BOSTON — Agents should not lose sight of the potential to move long-term care coverage, said Vince Bodnar, chief actuary with LTCG.
A hot seller in the 1990s, LTCi policies have cooled considerably. Seven of the top 10 LTCi carriers from 2001 have exited the market, Bodnar said. Other carriers are raising premiums substantially as low interest rates turned the policies into money losers.
Still, a huge need remains.
“Carriers are looking to get into this market again,” Bodnar said. “If we don’t figure it out, someone else will.”
Bodnar spoke Wednesday during an opening session of the 2016 Retirement Industry Conference hosted by LIMRA.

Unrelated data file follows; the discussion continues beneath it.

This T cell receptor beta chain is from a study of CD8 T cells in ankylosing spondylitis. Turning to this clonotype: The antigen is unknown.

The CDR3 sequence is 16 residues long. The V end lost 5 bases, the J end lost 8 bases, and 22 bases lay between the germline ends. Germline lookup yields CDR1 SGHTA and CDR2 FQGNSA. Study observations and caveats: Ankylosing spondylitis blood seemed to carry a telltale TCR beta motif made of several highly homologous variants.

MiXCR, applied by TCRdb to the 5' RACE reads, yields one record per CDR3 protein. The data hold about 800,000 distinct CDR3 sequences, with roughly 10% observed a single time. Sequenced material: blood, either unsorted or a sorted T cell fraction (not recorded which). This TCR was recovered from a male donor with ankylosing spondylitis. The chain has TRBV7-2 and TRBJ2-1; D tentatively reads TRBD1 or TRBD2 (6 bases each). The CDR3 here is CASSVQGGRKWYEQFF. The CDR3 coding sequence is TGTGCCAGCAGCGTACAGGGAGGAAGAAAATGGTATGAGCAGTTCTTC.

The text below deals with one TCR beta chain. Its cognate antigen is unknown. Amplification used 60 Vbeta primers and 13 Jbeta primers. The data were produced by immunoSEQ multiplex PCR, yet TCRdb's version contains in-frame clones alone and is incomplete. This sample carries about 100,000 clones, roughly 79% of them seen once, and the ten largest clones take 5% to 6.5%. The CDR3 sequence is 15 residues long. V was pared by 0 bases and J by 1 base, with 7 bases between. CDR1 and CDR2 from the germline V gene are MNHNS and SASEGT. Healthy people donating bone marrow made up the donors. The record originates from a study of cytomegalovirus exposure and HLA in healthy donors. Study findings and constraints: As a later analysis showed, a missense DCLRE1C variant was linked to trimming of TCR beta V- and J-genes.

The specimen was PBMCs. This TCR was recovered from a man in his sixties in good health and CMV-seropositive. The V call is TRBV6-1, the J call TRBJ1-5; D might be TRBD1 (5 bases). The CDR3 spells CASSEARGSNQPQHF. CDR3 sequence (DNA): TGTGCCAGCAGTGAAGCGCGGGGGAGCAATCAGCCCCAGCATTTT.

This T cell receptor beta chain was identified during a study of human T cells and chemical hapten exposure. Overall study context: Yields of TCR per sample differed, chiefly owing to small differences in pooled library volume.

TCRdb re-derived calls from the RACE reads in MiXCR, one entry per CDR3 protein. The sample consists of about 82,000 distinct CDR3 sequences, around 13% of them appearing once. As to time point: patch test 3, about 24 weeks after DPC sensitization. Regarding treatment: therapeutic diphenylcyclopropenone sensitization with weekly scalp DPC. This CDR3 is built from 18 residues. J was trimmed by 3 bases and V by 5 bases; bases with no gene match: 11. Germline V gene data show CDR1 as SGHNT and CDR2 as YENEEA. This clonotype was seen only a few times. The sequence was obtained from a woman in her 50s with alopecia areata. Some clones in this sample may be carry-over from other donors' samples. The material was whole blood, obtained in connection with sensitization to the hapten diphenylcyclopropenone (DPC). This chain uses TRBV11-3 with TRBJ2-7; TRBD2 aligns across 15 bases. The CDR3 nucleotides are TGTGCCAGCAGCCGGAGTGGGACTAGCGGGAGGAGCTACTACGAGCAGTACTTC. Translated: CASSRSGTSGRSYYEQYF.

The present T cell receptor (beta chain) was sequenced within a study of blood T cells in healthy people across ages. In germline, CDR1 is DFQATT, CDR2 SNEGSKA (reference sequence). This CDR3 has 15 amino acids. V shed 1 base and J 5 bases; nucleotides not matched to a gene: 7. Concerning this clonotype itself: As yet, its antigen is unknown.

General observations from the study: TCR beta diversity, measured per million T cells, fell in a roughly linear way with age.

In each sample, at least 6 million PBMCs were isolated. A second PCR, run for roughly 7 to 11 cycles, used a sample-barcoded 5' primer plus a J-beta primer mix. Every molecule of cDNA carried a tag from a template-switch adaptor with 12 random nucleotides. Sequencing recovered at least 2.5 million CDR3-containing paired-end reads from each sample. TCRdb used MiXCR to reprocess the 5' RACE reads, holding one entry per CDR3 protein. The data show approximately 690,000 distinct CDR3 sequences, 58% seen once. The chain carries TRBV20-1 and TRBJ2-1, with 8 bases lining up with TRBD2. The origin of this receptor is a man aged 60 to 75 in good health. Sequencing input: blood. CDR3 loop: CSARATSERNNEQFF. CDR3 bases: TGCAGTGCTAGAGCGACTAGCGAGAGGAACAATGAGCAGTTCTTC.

Most recently, carriers and agents are moving LTC coverage as part of hybrid life insurance policies. These products have sold as well as original LTCi policies did years ago, Bodnar said, but they are not the answer.
“They’re still not getting the penetration” into the market need, he explained.
The costs of providing long-term care were $240 billion in 2014, the most recent year statistics are available. Of that amount, 63 percent was covered by Medicare and 20 percent came from direct out-of-pocket spending. Only 3 percent came from private long-term care insurance.
With people living longer and chronic illnesses becoming more widespread, LTCi will be a big seller — if someone writes the policies, Bodnar said.
And consumer attitudes are changing, he noted. Survey data from 1990 showed about 33 percent of respondents said they expected to require long-term care at some point. By 2010, that figure doubled, Bodnar said.
“I think this is because people are watching a relative go through this experience,” he said.